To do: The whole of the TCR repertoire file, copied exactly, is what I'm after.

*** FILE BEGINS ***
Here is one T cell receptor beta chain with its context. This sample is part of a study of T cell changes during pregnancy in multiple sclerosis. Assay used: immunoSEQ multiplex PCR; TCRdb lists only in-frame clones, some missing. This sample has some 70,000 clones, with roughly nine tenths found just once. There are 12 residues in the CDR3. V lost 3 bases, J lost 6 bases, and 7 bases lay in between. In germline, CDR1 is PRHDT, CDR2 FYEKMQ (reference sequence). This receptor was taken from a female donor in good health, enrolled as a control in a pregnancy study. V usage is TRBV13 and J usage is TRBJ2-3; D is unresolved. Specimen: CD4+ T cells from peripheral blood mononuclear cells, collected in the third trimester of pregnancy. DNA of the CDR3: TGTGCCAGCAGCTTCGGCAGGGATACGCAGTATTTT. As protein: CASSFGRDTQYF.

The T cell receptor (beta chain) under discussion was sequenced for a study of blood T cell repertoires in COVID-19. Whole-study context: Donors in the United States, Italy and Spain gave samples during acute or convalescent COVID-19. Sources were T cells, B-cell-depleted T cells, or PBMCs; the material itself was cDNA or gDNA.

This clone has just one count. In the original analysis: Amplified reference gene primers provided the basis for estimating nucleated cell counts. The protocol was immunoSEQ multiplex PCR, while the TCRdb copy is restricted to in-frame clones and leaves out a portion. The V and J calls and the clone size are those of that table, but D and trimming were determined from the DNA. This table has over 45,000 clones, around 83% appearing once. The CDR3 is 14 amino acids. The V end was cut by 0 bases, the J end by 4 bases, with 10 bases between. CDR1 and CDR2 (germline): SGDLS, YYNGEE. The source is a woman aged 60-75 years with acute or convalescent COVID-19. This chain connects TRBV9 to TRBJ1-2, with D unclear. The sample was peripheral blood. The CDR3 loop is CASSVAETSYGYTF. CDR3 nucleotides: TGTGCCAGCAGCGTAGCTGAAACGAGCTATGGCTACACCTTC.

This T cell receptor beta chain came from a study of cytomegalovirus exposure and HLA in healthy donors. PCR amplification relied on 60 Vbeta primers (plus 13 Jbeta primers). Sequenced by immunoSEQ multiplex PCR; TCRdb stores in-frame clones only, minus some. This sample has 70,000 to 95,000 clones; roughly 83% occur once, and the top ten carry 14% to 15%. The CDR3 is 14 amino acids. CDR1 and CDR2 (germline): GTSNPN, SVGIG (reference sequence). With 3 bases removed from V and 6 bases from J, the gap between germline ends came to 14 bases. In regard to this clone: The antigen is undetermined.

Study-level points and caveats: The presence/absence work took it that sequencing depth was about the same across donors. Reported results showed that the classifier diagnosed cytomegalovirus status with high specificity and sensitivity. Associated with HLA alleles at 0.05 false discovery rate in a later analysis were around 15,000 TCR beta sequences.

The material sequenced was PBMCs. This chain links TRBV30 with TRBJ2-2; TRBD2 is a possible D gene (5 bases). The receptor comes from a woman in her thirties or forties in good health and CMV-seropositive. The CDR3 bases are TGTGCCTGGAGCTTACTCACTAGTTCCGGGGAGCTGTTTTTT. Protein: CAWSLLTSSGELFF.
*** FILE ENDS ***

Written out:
Here is one T cell receptor beta chain with its context. This sample is part of a study of T cell changes during pregnancy in multiple sclerosis. Assay used: immunoSEQ multiplex PCR; TCRdb lists only in-frame clones, some missing. This sample has some 70,000 clones, with roughly nine tenths found just once. There are 12 residues in the CDR3. V lost 3 bases, J lost 6 bases, and 7 bases lay in between. In germline, CDR1 is PRHDT, CDR2 FYEKMQ (reference sequence). This receptor was taken from a female donor in good health, enrolled as a control in a pregnancy study. V usage is TRBV13 and J usage is TRBJ2-3; D is unresolved. Specimen: CD4+ T cells from peripheral blood mononuclear cells, collected in the third trimester of pregnancy. DNA of the CDR3: TGTGCCAGCAGCTTCGGCAGGGATACGCAGTATTTT. As protein: CASSFGRDTQYF.

The T cell receptor (beta chain) under discussion was sequenced for a study of blood T cell repertoires in COVID-19. Whole-study context: Donors in the United States, Italy and Spain gave samples during acute or convalescent COVID-19. Sources were T cells, B-cell-depleted T cells, or PBMCs; the material itself was cDNA or gDNA.

This clone has just one count. In the original analysis: Amplified reference gene primers provided the basis for estimating nucleated cell counts. The protocol was immunoSEQ multiplex PCR, while the TCRdb copy is restricted to in-frame clones and leaves out a portion. The V and J calls and the clone size are those of that table, but D and trimming were determined from the DNA. This table has over 45,000 clones, around 83% appearing once. The CDR3 is 14 amino acids. The V end was cut by 0 bases, the J end by 4 bases, with 10 bases between. CDR1 and CDR2 (germline): SGDLS, YYNGEE. The source is a woman aged 60-75 years with acute or convalescent COVID-19. This chain connects TRBV9 to TRBJ1-2, with D unclear. The sample was peripheral blood. The CDR3 loop is CASSVAETSYGYTF. CDR3 nucleotides: TGTGCCAGCAGCGTAGCTGAAACGAGCTATGGCTACACCTTC.

This T cell receptor beta chain came from a study of cytomegalovirus exposure and HLA in healthy donors. PCR amplification relied on 60 Vbeta primers (plus 13 Jbeta primers). Sequenced by immunoSEQ multiplex PCR; TCRdb stores in-frame clones only, minus some. This sample has 70,000 to 95,000 clones; roughly 83% occur once, and the top ten carry 14% to 15%. The CDR3 is 14 amino acids. CDR1 and CDR2 (germline): GTSNPN, SVGIG (reference sequence). With 3 bases removed from V and 6 bases from J, the gap between germline ends came to 14 bases. In regard to this clone: The antigen is undetermined.

Study-level points and caveats: The presence/absence work took it that sequencing depth was about the same across donors. Reported results showed that the classifier diagnosed cytomegalovirus status with high specificity and sensitivity. Associated with HLA alleles at 0.05 false discovery rate in a later analysis were around 15,000 TCR beta sequences.

The material sequenced was PBMCs. This chain links TRBV30 with TRBJ2-2; TRBD2 is a possible D gene (5 bases). The receptor comes from a woman in her thirties or forties in good health and CMV-seropositive. The CDR3 bases are TGTGCCTGGAGCTTACTCACTAGTTCCGGGGAGCTGTTTTTT. Protein: CAWSLLTSSGELFF.